Something that might surprise you about me is that I am a huge Star Wars fan… I think it might be all of the philosophy and religion in Star Wars that has always intrigued me… I always try to end a day on a positive note. I never want to finish a work day or go to sleep on a negative note as it colors the whole day negative. I also never want to take more than I give. I want to make sure I'm contributing as much as I'm receiving, whether that's at work, at school, or with my family and friends.
When I’m driving in my car I'm usually listening to Google Maps to find the quickest route. I use Google Maps to go everywhere just because I know it will give me the fastest route. My typical grocery list includes by default eggs, yogurt, some form of salad greens – usually romaine and kale, and ground chicken. Everything else is a pile of variables… When I’m waiting in the checkout line I'm usually organizing my items for scan and bagging - my first job was as bagger at the Devon Acme!
If I could have my photo taken with anyone, I'd love to have a photo taken with Allen Iverson. To be honest I'm not sure why that hasn't happened yet… Next month I want to be meeting as many community members as possible in preparation for a school board election in November. In ten years I hope to still be making a positive impact on the community. And I want to have published at least two books!
To find out more about Kyle's awesome work in our community check out www.facebook.com/boyerfortesb
Photography and interview by Emily Brunner Photography
For all families, some years mark more milestones that others. For this family, this year was a big one. With two graduates, one from college and another from high school, they had a lot to celebrate! We met up in Valley Forge Park one hot evening in July. You probably couldn't tell from the photos, but just minutes before we arrived, a rainbow filled the sky above the park! Luckily the rain dried quickly and we had a great time taking photos and talking about summer vacations and plans for the big moves lying just ahead. As a family photographer, I love talking with my families and hearing about their lives, through all of the exciting adventures that unfold. I am sure that this family has many more amazing milestones ahead!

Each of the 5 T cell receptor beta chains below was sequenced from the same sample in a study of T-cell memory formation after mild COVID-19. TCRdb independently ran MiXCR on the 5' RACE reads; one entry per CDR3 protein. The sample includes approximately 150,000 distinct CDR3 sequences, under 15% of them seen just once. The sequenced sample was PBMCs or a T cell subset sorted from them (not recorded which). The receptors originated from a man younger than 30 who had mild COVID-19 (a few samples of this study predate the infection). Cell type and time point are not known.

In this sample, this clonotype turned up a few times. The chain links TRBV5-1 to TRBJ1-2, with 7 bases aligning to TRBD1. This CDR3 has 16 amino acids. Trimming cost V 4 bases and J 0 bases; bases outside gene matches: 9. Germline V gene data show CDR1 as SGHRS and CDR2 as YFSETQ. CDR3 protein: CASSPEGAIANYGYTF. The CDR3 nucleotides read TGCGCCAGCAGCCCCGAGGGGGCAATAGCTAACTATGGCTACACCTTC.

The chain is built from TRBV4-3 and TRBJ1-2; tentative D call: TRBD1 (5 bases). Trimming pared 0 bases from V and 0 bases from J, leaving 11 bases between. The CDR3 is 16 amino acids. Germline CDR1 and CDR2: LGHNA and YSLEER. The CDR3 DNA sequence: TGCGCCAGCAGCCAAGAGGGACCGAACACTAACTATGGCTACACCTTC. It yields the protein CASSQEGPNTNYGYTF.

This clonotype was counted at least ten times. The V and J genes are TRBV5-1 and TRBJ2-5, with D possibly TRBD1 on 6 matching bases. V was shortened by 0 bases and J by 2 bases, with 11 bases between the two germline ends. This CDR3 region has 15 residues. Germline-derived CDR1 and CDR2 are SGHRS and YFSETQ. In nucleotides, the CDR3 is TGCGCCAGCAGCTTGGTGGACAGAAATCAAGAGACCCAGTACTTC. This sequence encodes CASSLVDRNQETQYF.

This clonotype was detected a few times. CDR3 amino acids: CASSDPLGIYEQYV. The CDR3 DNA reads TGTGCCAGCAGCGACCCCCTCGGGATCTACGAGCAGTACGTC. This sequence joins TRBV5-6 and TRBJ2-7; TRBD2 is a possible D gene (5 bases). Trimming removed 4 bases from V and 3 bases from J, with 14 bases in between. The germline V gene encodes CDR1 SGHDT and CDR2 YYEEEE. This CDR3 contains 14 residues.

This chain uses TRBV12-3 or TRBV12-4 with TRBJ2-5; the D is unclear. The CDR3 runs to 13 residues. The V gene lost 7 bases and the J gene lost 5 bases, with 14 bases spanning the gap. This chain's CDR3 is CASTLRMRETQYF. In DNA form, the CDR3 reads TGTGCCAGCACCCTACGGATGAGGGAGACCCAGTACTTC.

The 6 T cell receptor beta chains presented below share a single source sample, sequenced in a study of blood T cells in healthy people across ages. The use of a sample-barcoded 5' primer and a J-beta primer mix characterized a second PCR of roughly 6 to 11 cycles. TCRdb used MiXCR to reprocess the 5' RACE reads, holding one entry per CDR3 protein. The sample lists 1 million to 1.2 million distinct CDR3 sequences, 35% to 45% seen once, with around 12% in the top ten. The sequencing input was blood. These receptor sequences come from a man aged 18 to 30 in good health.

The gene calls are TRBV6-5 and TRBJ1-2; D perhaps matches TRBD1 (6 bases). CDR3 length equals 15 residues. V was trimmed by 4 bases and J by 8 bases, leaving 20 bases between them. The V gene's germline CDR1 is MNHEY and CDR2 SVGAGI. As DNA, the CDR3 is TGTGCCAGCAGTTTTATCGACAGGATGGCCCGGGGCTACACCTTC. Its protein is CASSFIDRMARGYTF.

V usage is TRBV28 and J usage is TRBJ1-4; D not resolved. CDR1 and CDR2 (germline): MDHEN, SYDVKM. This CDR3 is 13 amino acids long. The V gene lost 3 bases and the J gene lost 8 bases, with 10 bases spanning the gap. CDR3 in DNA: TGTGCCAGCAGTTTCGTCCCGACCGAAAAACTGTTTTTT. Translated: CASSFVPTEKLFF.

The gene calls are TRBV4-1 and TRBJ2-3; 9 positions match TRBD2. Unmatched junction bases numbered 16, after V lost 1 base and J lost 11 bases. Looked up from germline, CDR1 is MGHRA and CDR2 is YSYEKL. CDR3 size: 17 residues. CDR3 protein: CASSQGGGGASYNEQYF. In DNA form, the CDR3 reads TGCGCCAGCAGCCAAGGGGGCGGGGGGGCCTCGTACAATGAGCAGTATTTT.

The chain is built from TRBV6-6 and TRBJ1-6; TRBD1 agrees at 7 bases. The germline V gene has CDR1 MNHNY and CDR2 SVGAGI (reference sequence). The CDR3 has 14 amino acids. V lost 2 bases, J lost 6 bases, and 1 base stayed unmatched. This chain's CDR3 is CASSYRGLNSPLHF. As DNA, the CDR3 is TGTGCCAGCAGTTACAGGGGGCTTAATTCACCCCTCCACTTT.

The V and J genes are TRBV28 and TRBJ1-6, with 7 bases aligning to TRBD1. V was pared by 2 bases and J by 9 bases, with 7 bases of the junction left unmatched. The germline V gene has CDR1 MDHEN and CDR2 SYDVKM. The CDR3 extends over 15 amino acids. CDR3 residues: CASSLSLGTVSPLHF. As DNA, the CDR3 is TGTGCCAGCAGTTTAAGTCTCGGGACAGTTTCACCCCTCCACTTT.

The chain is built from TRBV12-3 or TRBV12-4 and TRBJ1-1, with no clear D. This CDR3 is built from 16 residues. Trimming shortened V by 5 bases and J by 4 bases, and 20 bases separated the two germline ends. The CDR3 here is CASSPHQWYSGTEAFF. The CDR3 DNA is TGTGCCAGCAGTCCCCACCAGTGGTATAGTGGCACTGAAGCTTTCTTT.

Summer ended today for my family. The kids are at school and I'm in my office, writing this blog post, procrastinating on catching back up to the pace of everyday life when school and work are in full swing. It was just one week ago, yesterday, that we returned from our vacation at LBI. We spent a week relaxing up in the dunes at Barnegat Light and then another week playing at all of the fun places in Beach Haven. I wanted to share some of my favorite memories form our trip. As you can see, we spent the majority of our time either in the water or at it's edge. Time just flies at the beach - we set up our spot after breakfast and before we know it, the lifeguards are blowing their last whistle of the day. I hope the winter months ahead will fly by just as quickly!